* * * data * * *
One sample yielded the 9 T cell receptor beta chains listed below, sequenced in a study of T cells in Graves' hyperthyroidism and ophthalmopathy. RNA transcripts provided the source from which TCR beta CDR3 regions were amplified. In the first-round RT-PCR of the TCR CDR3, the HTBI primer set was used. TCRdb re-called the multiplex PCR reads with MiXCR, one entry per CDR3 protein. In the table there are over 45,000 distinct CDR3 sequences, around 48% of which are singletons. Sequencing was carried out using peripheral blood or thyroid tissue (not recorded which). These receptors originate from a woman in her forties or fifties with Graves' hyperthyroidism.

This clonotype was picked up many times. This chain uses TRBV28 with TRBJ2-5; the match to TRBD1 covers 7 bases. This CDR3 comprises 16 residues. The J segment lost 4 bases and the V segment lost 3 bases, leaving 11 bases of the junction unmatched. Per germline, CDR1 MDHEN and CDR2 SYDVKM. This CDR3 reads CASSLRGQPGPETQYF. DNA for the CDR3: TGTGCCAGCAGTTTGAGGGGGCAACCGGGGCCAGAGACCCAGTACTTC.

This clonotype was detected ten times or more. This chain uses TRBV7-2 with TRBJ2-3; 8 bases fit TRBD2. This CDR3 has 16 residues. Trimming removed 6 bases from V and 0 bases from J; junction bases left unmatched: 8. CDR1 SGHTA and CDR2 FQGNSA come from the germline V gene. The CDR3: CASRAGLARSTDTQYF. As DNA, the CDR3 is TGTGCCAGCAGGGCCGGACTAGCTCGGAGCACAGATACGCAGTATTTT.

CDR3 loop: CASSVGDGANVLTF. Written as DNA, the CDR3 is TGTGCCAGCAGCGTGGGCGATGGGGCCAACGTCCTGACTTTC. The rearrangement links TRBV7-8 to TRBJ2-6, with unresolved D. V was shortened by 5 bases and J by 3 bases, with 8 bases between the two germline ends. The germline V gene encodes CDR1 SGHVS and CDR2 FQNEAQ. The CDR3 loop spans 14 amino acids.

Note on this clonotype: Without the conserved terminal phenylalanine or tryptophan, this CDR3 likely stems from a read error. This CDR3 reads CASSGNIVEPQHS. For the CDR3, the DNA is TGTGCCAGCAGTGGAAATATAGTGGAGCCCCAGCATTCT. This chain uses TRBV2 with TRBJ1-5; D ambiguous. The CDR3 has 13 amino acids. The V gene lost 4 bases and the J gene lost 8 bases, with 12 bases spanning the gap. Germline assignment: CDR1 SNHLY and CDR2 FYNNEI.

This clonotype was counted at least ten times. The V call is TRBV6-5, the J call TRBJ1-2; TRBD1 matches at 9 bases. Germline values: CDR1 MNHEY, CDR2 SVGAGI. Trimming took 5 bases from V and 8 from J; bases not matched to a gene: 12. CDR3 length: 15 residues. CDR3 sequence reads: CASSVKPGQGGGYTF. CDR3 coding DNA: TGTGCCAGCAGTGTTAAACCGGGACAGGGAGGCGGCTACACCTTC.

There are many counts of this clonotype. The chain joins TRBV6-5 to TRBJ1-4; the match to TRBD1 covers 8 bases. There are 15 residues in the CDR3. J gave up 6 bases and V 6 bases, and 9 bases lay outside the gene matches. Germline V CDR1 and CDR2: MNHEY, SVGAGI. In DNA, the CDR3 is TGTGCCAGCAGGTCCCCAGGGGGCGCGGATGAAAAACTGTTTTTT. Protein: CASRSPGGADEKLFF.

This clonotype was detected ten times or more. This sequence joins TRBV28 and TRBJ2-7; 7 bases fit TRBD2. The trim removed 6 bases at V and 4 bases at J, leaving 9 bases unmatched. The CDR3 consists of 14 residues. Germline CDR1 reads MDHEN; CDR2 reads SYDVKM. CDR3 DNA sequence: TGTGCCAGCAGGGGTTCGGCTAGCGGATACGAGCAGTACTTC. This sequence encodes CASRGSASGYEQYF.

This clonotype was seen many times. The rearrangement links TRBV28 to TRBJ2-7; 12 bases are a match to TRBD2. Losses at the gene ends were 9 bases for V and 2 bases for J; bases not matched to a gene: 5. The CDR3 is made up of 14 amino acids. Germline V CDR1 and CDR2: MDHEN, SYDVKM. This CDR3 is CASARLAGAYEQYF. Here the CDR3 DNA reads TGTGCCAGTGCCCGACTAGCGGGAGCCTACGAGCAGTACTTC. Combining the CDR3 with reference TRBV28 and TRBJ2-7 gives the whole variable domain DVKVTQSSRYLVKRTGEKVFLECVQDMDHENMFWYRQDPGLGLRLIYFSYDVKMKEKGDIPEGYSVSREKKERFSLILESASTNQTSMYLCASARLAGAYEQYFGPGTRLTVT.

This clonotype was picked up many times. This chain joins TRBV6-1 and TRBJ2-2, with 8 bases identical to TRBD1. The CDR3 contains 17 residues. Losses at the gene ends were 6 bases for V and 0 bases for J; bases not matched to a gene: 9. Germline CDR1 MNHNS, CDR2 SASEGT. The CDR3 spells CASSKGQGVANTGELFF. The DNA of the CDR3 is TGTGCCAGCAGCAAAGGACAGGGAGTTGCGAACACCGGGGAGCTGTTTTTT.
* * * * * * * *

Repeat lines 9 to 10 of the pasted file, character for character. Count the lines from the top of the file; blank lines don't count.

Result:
This clonotype was seen many times. The rearrangement links TRBV28 to TRBJ2-7; 12 bases are a match to TRBD2. Losses at the gene ends were 9 bases for V and 2 bases for J; bases not matched to a gene: 5. The CDR3 is made up of 14 amino acids. Germline V CDR1 and CDR2: MDHEN, SYDVKM. This CDR3 is CASARLAGAYEQYF. Here the CDR3 DNA reads TGTGCCAGTGCCCGACTAGCGGGAGCCTACGAGCAGTACTTC. Combining the CDR3 with reference TRBV28 and TRBJ2-7 gives the whole variable domain DVKVTQSSRYLVKRTGEKVFLECVQDMDHENMFWYRQDPGLGLRLIYFSYDVKMKEKGDIPEGYSVSREKKERFSLILESASTNQTSMYLCASARLAGAYEQYFGPGTRLTVT.

This clonotype was picked up many times. This chain joins TRBV6-1 and TRBJ2-2, with 8 bases identical to TRBD1. The CDR3 contains 17 residues. Losses at the gene ends were 6 bases for V and 0 bases for J; bases not matched to a gene: 9. Germline CDR1 MNHNS, CDR2 SASEGT. The CDR3 spells CASSKGQGVANTGELFF. The DNA of the CDR3 is TGTGCCAGCAGCAAAGGACAGGGAGTTGCGAACACCGGGGAGCTGTTTTTT.